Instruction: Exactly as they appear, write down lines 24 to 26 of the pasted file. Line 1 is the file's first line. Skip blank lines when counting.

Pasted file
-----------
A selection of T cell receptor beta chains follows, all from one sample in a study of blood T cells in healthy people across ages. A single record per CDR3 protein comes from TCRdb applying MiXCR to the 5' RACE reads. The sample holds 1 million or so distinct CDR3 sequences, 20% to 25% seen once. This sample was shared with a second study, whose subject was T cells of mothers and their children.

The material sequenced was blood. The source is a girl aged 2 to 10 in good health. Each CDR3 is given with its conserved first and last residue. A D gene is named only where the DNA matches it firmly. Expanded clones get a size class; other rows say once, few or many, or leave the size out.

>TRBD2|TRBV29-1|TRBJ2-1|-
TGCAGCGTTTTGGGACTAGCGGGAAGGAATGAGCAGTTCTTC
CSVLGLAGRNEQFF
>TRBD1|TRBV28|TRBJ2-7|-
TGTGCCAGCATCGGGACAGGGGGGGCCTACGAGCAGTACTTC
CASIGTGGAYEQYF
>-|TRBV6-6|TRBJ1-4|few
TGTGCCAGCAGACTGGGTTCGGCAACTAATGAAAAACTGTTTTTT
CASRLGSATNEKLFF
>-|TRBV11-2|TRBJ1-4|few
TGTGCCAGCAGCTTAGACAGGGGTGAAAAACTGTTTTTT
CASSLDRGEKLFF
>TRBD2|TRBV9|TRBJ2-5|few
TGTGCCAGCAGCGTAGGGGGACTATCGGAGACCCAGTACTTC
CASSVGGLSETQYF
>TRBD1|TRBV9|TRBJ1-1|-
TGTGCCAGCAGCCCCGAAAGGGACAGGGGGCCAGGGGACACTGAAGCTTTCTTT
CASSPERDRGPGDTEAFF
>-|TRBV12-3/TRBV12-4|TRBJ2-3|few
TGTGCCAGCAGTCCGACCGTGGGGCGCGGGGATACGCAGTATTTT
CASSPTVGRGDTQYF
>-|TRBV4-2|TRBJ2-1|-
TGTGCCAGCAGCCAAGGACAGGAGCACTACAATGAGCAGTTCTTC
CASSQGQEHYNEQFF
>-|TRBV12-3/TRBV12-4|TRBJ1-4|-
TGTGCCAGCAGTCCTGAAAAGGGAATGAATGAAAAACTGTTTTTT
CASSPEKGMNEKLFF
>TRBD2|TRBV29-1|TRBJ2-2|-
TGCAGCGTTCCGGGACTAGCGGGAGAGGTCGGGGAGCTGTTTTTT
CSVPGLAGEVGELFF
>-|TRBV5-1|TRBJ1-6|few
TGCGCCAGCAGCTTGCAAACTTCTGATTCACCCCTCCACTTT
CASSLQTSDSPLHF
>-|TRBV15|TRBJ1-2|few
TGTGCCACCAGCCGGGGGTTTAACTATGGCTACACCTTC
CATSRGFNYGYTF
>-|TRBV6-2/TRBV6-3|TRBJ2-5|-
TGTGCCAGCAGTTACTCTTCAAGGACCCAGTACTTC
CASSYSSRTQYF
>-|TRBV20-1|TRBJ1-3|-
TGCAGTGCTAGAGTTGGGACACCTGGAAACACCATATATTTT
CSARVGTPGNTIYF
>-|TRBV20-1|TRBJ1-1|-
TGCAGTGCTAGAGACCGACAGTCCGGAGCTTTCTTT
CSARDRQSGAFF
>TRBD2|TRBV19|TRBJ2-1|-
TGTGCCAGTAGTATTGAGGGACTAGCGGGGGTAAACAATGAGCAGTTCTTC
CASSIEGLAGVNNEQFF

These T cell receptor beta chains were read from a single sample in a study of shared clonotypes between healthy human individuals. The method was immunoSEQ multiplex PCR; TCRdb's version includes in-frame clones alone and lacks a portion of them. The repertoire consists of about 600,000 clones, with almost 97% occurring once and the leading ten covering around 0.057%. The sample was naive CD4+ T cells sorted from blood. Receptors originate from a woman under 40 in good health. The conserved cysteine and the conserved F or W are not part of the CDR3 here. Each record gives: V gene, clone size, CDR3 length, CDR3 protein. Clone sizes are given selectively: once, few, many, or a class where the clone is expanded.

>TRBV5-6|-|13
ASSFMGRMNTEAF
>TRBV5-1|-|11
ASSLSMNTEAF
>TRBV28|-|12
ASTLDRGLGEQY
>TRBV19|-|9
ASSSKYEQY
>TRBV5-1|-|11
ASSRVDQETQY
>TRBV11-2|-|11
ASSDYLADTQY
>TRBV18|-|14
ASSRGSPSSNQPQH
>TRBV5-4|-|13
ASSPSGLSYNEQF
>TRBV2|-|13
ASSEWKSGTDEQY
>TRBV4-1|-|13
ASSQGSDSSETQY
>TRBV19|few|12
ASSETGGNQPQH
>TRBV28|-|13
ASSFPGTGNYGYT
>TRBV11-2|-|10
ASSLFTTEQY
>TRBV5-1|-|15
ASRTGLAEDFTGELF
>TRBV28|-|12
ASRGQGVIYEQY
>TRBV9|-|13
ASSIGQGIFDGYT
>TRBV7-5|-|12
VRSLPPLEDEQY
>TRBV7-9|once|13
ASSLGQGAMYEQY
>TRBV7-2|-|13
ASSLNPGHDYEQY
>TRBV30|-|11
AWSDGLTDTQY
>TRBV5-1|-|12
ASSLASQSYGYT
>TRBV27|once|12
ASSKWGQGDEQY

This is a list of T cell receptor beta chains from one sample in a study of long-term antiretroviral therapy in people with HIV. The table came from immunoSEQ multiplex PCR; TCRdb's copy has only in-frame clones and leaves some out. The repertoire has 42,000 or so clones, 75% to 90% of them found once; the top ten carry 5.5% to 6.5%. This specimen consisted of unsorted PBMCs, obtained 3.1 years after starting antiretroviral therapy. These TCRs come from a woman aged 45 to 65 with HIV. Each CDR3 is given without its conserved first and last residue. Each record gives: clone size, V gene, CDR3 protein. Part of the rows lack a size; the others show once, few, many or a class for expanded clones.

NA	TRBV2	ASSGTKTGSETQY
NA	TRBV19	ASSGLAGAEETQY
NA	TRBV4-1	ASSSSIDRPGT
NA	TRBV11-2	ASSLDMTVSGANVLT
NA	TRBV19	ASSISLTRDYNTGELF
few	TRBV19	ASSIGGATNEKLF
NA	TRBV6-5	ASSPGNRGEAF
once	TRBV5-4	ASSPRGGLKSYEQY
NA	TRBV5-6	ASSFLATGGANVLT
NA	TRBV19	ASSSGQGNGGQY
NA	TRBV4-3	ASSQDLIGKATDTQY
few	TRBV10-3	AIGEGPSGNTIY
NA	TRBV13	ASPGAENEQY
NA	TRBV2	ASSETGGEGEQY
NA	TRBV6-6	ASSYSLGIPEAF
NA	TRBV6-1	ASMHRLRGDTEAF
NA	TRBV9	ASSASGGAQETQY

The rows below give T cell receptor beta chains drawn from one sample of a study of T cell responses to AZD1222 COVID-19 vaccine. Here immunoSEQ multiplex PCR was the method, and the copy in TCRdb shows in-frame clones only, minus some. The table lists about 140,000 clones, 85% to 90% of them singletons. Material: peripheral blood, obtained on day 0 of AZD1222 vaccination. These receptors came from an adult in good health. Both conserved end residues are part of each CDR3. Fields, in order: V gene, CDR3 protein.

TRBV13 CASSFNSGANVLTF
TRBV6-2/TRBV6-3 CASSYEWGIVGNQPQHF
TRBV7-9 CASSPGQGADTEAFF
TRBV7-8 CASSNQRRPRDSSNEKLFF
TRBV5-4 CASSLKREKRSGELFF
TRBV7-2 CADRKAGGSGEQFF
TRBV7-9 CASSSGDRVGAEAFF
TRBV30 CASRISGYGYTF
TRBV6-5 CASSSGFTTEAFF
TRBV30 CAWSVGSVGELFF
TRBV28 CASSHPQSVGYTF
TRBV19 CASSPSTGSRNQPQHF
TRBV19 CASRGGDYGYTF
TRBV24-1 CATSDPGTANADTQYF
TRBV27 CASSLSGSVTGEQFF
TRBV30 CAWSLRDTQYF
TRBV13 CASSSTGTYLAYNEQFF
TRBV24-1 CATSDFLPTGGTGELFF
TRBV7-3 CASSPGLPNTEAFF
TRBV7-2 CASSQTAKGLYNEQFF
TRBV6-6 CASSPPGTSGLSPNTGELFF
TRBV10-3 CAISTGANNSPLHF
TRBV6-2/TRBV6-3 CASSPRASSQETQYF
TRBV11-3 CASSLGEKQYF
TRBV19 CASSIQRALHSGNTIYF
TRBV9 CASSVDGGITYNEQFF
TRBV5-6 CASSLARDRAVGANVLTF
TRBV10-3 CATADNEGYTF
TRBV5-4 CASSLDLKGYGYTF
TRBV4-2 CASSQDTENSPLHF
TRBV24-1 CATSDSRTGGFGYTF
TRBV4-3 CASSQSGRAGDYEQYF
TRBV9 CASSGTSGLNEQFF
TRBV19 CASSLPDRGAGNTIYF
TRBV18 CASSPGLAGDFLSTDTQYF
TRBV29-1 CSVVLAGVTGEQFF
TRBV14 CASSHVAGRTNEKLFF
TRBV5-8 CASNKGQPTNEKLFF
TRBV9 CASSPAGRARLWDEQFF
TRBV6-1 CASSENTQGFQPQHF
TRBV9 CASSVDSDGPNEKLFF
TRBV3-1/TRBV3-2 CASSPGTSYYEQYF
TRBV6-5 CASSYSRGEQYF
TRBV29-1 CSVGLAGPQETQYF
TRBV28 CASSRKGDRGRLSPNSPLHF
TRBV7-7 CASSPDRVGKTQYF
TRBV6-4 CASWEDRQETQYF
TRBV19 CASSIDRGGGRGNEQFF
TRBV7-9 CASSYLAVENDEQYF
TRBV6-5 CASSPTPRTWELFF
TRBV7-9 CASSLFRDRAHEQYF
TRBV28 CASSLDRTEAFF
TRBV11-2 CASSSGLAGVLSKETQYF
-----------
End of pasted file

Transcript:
>-|TRBV4-2|TRBJ2-1|-
TGTGCCAGCAGCCAAGGACAGGAGCACTACAATGAGCAGTTCTTC
CASSQGQEHYNEQFF